This morning’s post about vexatious litigants having their own dedicated list on the Ministry of Justice’s website got us thinking about transparency and the importance of being upfront and fair.
Having written a post a little while ago on lawyer discipline and how professional misconduct gets recorded in the justice system, it occurred to us that there was a parallel between lawyers who find themselves at the sharp end of the law, and litigants who vex the system. Both parties share something in common: they are individuals who present a perceived threat to the system.
This then got us thinking about the ways in which each group is handled by the system, and whether the treatment is the same for both. It becomes quite clear that this is not the case.
Vexatious Litigants are added to their list and left to languish upon it for what would appear to be an entire lifetime (you can see from the dates some of the orders were made, orders which bar the litigants from issuing any more proceedings in civil courts, that a great many of these litigants are now dead). But it’s a different story for naughty solicitors and barristers.
Hop on over to the Bar Standards Board and the old page which shared information on disciplinary hearings and bad boy barristers is gone. In its place is a new, rather more nebulous affair, which allows you to search for a barrister by name, and from there to see whether or not they have been subject to disciplinary hearings, suspension and even disbarred. So far so good. But then, you read the small print, below.
What transpires is the following: unlike the Vexatious Litigant Roll Call, which now numbers two lists (the first list which we posted this morning, and a newer list which is currently available under another heading entitled Civil Restraint Orders) and which is an ever-growing list of people reaching as far back as 1956, with neither site appearing to suggest that the lists will at any time be culled either post the life of the order, or at all, the Bar Standards Board page tells us:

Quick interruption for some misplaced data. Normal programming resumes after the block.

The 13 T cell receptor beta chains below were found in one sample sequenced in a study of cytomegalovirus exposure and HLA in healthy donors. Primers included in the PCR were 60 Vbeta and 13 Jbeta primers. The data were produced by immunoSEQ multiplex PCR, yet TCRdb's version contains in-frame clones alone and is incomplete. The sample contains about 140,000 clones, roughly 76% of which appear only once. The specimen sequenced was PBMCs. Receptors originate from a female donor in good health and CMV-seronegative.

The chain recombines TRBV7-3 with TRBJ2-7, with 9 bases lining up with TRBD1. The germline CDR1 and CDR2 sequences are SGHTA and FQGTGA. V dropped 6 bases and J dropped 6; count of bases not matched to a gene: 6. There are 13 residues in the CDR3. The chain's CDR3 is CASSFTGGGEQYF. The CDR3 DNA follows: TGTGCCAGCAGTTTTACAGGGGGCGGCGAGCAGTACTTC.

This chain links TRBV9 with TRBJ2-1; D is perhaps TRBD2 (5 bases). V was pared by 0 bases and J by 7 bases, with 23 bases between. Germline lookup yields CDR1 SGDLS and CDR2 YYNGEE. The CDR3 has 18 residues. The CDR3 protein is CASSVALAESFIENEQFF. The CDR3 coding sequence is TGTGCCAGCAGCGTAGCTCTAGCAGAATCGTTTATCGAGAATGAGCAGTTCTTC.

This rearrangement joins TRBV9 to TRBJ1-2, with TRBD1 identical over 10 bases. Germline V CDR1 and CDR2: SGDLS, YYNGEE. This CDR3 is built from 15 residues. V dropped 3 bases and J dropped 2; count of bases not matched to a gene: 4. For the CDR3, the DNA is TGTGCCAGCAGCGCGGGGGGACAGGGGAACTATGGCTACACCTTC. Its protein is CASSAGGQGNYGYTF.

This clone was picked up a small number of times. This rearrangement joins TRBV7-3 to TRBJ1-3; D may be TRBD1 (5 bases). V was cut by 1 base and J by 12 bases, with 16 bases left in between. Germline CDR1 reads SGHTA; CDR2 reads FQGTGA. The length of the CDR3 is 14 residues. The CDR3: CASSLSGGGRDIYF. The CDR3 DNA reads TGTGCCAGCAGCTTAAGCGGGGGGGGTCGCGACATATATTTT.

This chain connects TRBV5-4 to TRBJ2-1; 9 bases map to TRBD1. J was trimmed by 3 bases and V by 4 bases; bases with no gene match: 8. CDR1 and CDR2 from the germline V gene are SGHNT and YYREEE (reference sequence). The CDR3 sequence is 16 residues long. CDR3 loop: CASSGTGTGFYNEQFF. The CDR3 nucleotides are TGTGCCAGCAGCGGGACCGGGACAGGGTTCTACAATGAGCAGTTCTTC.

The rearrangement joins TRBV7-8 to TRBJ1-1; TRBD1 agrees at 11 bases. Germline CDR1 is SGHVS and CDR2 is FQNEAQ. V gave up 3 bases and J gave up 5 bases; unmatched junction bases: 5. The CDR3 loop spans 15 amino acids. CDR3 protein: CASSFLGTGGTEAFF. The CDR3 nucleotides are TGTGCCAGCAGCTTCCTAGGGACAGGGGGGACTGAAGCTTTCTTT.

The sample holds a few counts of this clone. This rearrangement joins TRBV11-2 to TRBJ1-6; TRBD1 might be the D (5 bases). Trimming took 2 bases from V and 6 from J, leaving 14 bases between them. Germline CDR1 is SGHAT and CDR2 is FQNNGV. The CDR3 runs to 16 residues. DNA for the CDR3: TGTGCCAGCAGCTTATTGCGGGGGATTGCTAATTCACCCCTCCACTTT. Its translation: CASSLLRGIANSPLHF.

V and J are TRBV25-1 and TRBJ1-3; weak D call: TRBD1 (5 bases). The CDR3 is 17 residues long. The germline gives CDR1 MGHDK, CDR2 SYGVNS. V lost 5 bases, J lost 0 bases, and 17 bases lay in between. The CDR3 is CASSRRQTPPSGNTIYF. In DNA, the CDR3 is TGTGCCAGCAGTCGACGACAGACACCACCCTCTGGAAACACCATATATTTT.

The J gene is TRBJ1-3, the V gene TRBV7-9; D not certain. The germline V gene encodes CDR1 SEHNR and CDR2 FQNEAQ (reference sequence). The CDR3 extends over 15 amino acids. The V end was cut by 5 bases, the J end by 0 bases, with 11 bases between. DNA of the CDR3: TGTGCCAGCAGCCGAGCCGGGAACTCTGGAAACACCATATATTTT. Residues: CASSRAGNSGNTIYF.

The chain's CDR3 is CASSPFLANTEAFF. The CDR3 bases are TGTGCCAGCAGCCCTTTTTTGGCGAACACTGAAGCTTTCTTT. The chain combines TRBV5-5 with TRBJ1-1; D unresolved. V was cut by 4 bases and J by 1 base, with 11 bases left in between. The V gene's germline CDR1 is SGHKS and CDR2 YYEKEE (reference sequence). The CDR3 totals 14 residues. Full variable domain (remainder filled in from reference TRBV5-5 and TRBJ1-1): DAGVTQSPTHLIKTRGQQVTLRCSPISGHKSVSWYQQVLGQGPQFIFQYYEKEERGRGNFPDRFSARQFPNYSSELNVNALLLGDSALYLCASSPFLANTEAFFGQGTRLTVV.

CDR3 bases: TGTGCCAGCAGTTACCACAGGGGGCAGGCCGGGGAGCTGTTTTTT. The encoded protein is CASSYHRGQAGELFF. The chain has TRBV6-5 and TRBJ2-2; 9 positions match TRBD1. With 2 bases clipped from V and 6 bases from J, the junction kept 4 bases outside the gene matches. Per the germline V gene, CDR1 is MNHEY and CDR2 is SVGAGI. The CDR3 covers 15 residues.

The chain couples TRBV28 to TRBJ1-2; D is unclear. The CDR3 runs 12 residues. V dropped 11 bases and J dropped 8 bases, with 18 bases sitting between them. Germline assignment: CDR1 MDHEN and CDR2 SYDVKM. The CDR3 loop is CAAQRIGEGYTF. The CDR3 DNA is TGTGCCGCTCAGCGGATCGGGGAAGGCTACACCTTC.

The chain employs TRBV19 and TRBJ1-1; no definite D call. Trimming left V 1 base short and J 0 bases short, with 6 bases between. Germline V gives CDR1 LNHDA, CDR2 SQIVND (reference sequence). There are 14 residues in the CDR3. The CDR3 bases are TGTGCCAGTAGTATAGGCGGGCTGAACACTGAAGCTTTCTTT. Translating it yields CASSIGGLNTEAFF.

“Please note historical disciplinary findings imposed before 2002 are not included on our website. Also, findings which do not include a period of suspension from practice or disbarment are removed from the website after two years.”
And much the same is said over at the Solicitors Regulation Authority, which also explains:
- Not all regulatory decisions are published—read more about our publication policy.
- We began publishing decisions in early 2008.
- Decisions remain on the site for three years.
- For the most up-to-date and complete picture of an individual’s regulatory record, please contact us.
- Read more about how we regulate.
We have no personal objection when it comes to removing names of naughty lawyers if the infractions are minor, we all make mistakes, and it does appear from the lists for naughty lawyers that particularly big blunders do not get removed from the site, which in turn protects members of the public and helps the profession, by being transparent, and so building trust.
However it is not clear from either lawyers’ sites whether big blunders prior to 2002 for barristers and prior to 2008 for solicitors are left on site (we have not had time to check). If lawyers who have been suspended from practice or disbarred prior to 2002/ 2008 are not on the list, this would completely defeat the purpose of such registers, and could result in an unsuspecting client hiring and paying for advice from a lawyer who has been barred from practice. And if, as the SRA suggests, all decisions are removed from their site after three years, where does that leave the consumer, as he trawls through the register to find out if the solicitor he is about to hire is actually fit to practice?
And what of the lists of vexatious litigants? It is important for transparency to be a two-way street, but when people who are clearly no longer alive still have their names on a list, we must ask ourselves whether transparency in this area is a one-way street.
Vexatious litigants, unlike lawyers, have no details about their case on these sites, no information is provided as to why and how they continued to issue proceedings. These lists are treated as a one-dimensional affair, whereas the registers for lawyers are filled with helpful details about any existing infractions. That detail is reassuring, allowing members of the public to understand better what mistake has been made, and whether or not it is material to their requirements. Vexatious litigants do not get the chance to explain; they are merely vexatious, rather than, for example, misguided. And as the list is for the benefit of lawyers and court staff, one has to wonder whether the system is doing itself any favours by being so basic about these litigants.
It’s an interesting area of the justice system. How we perceive one another, during that first phone call, meeting or court hearing is a critical moment which has an enduring impact. If we were just a little less black and white about things, perhaps transparency would get the chance it deserves to heal at least some of the wounds inside an ailing system.